Swift and its Day-to-Day Problems

I recently got back into Mac development in my job (which by the way makes be incredibly happy, but this is another story). I get to work on a cool project for which I decided to go with Swift as the development language. I’m a long time Objective-C user and know a lot of amazing stuff you can do with it. I admit that I might have done some things in the past that might make some people out there very anxious, but that’s how the Objective-C world rolls. You can do incredible things and incredibly stupid things with it. With great power comes great responsibility, so you better know what you’re doing when you swizzle an object’s methods during runtime.

There has been a big fuzz not too long ago about the missing dynamism and flexibility of Swift compared to Objective-C. I don’t want to go into the details here, there are much smarter people that probably already wrote and talked about this. All I can say here is that to me and many other long time Objective-C developers, Swift feels like an academic language. In my opinion it’s not too far away from C++, which was condemned by the public for being too complicated. Swift might be a little easier to write for newbies and there are probably some smart solutions to old problems, but from a broader perspective there’s not that much of a difference – I don’t know why square brackets are more complicated than spreading ? and ! all over the code. It feels like a language designed by programming language nerds for programming language nerds. It solves theoretical problems that lots of developers that just need to get their stuff done do not really encounter in real life. But that’s ok. Let new things emerge. I don’t want to stand in the way of such things all the time and forejudge Swift just because I might be too stupid too understand aaaaaalll the great features. So there’s that. I’m a bit grumpy about the language and how it behaves on it’s home platforms. In general I really like Swift! But I just don’t really understand the need for Swift.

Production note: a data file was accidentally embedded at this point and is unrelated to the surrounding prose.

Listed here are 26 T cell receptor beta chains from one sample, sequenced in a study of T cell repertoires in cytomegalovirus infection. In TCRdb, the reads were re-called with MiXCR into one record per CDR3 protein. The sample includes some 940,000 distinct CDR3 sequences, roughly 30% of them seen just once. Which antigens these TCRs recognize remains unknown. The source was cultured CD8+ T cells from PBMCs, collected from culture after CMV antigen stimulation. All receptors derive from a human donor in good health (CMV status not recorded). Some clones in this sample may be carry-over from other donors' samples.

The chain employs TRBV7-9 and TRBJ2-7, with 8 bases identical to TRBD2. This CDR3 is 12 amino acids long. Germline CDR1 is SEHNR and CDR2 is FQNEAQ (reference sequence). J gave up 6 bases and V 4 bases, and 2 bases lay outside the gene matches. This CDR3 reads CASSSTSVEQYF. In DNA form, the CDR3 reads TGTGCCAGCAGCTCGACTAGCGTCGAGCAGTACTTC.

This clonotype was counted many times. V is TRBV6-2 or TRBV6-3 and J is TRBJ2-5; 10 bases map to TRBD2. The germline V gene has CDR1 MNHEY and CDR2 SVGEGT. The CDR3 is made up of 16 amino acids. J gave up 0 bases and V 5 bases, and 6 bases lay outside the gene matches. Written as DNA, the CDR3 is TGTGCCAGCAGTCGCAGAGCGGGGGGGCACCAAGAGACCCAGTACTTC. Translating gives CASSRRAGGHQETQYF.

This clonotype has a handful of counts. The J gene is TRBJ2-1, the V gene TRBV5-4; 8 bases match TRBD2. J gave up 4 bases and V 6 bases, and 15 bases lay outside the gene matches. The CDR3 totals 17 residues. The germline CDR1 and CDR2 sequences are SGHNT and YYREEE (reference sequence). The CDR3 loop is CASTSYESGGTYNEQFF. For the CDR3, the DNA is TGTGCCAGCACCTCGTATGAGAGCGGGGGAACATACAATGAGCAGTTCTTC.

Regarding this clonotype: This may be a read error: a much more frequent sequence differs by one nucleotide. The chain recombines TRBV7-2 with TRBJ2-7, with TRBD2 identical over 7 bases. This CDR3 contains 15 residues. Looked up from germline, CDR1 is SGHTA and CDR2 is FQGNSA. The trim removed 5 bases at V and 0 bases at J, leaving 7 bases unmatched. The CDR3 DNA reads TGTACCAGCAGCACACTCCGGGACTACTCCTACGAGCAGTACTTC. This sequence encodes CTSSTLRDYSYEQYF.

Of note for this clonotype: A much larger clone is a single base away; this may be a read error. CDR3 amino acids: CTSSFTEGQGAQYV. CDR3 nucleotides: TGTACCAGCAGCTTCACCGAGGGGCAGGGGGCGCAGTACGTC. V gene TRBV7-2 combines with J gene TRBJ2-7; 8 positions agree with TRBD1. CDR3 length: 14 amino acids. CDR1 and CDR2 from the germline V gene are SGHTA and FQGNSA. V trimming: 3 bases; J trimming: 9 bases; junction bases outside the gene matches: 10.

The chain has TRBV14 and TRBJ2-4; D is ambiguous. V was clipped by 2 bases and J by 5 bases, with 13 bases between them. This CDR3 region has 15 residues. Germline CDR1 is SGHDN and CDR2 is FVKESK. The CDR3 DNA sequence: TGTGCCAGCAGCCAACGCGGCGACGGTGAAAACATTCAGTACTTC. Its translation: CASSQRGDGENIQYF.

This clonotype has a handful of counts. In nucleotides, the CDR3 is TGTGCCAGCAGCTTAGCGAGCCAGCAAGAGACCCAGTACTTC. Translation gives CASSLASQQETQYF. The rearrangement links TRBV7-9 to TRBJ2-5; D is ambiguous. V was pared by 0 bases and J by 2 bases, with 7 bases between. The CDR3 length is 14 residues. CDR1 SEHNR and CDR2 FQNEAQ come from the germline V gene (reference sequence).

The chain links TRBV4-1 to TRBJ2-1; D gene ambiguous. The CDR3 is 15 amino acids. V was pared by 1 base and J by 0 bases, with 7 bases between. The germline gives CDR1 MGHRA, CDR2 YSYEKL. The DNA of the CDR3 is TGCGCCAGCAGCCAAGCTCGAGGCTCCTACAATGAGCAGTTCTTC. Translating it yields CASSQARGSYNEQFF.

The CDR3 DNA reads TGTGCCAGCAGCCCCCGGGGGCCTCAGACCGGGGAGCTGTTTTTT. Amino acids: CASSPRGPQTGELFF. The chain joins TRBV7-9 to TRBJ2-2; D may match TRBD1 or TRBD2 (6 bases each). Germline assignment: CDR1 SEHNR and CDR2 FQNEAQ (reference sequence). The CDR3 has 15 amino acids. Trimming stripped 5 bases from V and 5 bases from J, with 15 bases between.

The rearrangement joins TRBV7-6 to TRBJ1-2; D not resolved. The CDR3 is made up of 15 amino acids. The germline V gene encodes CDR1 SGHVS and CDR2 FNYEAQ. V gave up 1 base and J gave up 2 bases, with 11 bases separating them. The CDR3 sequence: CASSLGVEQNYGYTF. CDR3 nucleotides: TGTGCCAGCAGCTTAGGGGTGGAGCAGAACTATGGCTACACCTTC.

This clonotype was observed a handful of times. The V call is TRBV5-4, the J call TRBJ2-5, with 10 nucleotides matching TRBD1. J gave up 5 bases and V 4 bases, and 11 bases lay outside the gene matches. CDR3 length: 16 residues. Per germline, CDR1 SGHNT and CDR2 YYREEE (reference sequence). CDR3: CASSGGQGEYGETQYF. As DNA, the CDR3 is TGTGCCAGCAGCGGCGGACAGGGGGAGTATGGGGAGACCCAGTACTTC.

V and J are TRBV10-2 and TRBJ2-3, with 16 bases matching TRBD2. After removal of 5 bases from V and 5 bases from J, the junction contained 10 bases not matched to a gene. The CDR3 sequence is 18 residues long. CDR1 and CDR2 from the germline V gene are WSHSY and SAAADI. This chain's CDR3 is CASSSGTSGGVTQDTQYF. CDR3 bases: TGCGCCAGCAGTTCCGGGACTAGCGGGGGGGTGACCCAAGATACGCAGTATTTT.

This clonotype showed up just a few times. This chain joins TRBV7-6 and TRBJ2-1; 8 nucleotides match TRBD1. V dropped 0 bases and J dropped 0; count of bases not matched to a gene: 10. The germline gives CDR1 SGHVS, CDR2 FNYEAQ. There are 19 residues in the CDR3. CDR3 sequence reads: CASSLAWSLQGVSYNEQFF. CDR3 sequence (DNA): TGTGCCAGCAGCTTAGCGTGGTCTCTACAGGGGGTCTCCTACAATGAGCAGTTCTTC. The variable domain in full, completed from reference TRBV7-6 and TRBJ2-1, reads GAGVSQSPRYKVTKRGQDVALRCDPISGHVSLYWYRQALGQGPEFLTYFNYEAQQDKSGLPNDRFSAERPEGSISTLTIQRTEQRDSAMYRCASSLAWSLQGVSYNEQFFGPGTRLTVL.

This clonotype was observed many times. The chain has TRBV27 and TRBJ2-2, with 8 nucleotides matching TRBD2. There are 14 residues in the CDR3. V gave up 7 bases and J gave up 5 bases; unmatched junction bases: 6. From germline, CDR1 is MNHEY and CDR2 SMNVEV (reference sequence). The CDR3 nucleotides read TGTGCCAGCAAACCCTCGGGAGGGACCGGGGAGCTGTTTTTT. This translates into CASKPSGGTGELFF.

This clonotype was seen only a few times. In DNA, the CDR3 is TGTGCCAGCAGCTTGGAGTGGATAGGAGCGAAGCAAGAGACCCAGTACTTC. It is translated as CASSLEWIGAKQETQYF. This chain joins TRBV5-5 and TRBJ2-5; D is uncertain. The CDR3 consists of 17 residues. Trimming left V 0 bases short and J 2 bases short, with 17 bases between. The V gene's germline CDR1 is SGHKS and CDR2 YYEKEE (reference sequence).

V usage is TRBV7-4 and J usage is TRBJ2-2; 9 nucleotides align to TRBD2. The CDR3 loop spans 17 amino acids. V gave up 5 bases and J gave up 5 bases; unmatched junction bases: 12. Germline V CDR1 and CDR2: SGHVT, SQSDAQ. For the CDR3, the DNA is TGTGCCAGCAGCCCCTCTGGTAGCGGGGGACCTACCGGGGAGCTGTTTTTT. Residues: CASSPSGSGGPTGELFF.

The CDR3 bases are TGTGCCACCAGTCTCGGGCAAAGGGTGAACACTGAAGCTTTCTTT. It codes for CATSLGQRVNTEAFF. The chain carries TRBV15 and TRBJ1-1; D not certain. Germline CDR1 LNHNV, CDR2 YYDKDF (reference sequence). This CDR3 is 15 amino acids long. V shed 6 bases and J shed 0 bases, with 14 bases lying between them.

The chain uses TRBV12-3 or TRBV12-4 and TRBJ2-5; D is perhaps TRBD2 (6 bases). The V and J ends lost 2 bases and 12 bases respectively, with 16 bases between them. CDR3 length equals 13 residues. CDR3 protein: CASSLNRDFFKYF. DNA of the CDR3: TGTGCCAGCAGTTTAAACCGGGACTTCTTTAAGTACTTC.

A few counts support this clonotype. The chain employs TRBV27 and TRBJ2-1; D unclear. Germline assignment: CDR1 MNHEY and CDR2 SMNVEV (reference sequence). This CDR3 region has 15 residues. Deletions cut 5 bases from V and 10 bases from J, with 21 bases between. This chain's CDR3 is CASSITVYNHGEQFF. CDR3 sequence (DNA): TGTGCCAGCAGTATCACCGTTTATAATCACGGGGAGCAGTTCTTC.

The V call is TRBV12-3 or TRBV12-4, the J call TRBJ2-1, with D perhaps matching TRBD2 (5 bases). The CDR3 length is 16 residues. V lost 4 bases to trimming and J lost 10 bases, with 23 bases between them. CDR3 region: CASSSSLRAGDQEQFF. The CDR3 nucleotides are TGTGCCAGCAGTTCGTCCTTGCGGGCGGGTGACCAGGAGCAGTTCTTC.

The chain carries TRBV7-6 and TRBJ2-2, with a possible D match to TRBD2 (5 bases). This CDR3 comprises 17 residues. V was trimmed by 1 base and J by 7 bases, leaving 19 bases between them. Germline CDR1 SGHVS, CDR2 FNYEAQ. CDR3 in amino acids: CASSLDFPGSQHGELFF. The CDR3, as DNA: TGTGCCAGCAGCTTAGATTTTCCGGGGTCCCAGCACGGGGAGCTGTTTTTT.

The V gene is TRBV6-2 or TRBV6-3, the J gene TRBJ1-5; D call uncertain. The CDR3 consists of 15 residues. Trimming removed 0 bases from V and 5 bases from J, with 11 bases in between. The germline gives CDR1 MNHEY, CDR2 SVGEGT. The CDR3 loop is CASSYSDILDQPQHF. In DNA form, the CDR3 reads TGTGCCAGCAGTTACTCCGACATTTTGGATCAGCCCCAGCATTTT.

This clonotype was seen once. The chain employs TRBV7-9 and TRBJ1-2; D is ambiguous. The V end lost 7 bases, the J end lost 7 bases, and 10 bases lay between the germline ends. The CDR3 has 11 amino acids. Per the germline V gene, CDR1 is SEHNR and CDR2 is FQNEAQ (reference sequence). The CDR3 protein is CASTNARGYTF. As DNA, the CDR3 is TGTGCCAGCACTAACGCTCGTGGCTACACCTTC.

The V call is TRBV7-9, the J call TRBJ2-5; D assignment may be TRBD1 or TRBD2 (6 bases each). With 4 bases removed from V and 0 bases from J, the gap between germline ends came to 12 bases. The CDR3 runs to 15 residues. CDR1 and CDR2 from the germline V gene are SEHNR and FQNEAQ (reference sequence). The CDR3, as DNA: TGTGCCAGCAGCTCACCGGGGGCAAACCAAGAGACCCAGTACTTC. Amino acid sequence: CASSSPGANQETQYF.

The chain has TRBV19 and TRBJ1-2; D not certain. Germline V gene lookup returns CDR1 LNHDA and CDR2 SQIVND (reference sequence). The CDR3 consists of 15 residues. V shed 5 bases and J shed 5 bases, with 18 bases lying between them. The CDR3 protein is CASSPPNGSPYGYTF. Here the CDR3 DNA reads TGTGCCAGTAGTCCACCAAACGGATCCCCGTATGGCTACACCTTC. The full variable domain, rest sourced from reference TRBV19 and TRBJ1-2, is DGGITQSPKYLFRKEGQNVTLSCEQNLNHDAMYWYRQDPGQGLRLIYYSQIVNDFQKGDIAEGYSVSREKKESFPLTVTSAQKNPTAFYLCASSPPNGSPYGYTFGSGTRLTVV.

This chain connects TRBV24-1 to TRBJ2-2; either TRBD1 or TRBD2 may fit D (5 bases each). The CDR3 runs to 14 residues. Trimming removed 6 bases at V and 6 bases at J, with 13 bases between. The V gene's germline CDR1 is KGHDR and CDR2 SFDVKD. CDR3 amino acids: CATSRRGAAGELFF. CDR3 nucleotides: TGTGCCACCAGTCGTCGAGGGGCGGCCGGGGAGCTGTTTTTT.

And here I am… I spent some time learning Swift and worked on a couple of side projects to get used to it, and I actually enjoy writing Swift code. At least most of the time. I actually see some advantages. But there are also no huge things I could not do in Objective-C with a little more code but probably way faster and more confident. So, now I am creating this shiny new app with the greatest Swift version out there because who doesn’t find it just great to touch every other line of your code every couple of months because mature Swift got even more mature and everything is different again in ways I could not care less about.